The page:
Martin Luther - Extraterrestrial Brother: Vol I

Martin Luther
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The curious case of Martin Luther (sometimes Martin Luther McCoy and now, apparently, “Martian” Luther) was made that much more curious with the quiet release of his third studio and fourth overall album release in the last ten years. Along with fellow pioneers Eric Roberson and Fishbone, Martin Luther has been one of the legends of black independent music, blazing his own trail without the support of a major label engine. Still, a long, very public stint with The Roots, a minor hit single and high rotation video for the cult classic “Daily Bread,” and a high-profile starring role in the Academy Award nominated film Across The Universe where he performed the new definitive version of George Harrison’s “While My Guitar Gently Sleeps,” all elevated Martin Luther to that artist “on the verge” of making serious commercial in roads into the mainstream. Soul’s next Kravitz or Hendryx.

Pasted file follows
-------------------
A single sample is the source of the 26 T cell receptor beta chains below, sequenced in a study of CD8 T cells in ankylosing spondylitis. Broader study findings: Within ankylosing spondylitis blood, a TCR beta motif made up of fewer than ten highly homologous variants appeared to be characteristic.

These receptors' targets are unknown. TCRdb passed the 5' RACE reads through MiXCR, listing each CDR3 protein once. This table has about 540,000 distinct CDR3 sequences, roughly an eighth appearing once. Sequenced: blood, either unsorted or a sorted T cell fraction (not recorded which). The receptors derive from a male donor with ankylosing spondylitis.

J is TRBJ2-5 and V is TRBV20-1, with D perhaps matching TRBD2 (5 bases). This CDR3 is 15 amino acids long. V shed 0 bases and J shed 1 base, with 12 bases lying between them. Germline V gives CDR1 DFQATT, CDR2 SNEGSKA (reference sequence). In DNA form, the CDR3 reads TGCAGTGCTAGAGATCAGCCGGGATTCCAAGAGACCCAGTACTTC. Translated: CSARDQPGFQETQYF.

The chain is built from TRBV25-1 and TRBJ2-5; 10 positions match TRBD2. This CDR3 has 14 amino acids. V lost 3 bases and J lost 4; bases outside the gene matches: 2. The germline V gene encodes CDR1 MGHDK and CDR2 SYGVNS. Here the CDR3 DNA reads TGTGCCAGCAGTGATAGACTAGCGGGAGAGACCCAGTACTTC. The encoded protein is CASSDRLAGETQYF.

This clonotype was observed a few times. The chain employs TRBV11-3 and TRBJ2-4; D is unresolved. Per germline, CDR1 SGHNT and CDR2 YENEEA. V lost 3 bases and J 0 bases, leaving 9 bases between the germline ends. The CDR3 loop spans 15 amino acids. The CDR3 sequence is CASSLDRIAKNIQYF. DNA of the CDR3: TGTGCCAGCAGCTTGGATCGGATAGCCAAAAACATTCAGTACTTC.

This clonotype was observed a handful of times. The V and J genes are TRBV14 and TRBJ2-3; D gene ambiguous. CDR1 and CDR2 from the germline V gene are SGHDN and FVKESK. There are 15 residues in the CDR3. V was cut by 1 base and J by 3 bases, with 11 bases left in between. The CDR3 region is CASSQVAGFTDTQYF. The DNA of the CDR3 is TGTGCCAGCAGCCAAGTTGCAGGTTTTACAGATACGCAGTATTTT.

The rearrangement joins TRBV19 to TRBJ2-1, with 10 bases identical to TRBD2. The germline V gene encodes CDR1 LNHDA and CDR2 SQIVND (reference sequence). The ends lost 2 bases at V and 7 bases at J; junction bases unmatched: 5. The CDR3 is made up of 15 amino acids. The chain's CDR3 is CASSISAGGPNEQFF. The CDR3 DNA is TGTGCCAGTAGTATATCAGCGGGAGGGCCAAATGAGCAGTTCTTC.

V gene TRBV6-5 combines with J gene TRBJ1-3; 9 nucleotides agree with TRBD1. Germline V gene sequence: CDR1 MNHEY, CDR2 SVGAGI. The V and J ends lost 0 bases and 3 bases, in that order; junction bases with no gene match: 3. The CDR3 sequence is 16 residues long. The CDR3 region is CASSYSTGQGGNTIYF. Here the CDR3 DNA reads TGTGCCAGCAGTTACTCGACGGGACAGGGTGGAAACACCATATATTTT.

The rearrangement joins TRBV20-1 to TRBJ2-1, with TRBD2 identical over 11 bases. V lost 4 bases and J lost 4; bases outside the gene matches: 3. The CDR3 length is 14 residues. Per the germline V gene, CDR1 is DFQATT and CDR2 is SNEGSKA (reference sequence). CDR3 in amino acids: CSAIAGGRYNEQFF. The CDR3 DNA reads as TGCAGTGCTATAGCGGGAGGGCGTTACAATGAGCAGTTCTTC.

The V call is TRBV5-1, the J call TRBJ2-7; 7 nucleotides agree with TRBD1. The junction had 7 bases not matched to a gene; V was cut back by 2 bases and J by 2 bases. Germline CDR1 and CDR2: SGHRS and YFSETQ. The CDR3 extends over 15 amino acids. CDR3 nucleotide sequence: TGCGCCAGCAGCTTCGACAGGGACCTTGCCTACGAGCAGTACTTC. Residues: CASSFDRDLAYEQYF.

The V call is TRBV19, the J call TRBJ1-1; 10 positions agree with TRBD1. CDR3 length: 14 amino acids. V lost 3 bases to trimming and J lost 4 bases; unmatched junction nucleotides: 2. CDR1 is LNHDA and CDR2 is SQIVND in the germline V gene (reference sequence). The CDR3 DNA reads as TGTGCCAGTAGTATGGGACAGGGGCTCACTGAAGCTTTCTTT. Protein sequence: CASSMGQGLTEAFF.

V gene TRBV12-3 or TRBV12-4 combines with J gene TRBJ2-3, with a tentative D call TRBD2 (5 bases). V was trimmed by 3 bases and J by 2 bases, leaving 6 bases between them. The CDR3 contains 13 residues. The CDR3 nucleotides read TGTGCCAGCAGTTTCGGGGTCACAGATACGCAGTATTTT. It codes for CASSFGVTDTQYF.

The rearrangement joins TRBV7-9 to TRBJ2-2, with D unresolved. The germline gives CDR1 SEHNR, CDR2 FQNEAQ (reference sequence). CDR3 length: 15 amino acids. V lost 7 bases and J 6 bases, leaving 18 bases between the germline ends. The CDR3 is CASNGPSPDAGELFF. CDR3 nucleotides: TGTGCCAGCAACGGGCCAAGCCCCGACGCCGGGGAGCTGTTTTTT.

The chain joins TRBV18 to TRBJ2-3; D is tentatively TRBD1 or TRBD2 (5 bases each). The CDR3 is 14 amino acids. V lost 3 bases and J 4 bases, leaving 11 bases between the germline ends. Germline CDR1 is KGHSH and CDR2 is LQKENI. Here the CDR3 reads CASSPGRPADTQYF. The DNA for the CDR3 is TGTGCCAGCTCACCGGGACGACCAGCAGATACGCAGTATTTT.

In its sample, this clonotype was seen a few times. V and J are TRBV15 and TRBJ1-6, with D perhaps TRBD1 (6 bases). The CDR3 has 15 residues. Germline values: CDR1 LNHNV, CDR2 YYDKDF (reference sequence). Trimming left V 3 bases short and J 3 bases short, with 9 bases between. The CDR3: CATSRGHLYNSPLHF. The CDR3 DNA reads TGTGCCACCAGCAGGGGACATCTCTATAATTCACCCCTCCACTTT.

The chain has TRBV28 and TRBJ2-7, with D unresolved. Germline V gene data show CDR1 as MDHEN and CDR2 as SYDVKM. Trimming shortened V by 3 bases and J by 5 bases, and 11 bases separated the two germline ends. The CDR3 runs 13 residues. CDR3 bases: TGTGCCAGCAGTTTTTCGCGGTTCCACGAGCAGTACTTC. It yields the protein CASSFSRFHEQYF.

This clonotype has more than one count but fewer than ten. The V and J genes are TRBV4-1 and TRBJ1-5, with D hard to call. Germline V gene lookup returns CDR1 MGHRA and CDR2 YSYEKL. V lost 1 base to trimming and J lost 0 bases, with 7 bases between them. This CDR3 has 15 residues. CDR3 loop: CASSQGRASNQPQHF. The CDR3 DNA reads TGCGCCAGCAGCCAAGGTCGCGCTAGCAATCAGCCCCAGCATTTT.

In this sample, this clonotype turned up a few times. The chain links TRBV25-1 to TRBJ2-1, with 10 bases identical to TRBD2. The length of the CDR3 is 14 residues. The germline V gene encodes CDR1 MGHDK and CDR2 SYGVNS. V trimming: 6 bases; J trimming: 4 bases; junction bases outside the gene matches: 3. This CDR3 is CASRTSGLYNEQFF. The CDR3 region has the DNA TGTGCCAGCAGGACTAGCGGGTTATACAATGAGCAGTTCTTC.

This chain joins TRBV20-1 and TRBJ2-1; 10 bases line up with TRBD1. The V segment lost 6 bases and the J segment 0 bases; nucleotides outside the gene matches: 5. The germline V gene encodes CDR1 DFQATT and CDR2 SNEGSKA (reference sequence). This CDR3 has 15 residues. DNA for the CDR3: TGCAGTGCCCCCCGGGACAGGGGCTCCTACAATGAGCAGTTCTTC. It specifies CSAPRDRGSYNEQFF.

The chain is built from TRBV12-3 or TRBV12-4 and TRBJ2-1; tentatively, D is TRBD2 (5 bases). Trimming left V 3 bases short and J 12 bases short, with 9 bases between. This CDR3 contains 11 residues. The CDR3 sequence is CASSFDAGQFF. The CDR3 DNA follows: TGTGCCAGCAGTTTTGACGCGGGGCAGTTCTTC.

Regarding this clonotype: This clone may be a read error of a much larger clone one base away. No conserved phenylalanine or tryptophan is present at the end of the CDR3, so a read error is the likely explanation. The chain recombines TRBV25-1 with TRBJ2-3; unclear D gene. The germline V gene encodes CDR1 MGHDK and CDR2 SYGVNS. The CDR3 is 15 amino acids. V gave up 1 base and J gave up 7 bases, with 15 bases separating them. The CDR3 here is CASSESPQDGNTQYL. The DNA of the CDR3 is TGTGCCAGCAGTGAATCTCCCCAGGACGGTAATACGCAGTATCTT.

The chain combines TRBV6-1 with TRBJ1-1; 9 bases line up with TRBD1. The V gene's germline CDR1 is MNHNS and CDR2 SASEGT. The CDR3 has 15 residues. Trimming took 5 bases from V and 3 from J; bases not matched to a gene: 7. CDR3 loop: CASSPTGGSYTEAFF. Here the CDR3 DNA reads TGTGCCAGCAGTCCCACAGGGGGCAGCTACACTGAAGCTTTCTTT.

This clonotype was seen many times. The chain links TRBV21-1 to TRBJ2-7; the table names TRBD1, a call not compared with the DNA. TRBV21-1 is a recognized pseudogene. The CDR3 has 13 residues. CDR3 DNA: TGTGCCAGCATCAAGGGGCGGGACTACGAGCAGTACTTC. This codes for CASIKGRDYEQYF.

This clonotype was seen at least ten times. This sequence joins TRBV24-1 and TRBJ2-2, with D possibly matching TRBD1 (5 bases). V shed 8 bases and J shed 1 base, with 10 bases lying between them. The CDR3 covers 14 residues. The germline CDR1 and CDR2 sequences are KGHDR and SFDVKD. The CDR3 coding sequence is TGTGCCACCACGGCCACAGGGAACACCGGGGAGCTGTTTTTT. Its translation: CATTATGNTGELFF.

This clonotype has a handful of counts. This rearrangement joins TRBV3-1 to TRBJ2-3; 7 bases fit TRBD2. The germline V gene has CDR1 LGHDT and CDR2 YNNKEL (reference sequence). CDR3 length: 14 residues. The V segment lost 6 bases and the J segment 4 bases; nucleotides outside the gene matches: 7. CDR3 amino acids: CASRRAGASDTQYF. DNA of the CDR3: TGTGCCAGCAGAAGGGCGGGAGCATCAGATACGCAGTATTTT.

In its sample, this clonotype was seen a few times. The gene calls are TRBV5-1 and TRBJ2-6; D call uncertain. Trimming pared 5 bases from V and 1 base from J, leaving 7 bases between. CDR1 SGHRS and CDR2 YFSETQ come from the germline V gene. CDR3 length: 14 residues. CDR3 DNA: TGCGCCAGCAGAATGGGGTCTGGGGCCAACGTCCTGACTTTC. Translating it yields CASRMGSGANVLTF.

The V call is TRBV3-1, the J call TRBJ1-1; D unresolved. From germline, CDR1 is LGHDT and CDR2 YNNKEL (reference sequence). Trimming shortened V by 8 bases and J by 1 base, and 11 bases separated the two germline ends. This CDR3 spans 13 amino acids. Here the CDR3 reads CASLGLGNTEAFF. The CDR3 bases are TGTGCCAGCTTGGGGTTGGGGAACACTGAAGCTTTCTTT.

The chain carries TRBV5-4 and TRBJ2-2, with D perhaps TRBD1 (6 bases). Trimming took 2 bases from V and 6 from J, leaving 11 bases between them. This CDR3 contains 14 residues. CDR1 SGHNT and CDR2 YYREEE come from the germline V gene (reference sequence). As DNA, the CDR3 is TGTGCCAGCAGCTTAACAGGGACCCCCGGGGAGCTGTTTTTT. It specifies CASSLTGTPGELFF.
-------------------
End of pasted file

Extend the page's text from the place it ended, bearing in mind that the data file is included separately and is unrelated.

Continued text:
The curious case of Martin Luther (sometimes Martin Luther McCoy and now, apparently, “Martian” Luther) was made that much more curious with the quiet release of his third studio and fourth overall album release in the last ten years. Along with fellow pioneers Eric Roberson and Fishbone, Martin Luther has been one of the legends of black independent music, blazing his own trail without the support of a major label engine. Still, a long, very public stint with The Roots, a minor hit single and high rotation video for the cult classic “Daily Bread,” and a high-profile starring role in the Academy Award nominated film Across The Universe where he performed the new definitive version of George Harrison’s “While My Guitar Gently Sleeps,” all elevated Martin Luther to that artist “on the verge” of making serious commercial in roads into the mainstream. Soul’s next Kravitz or Hendryx.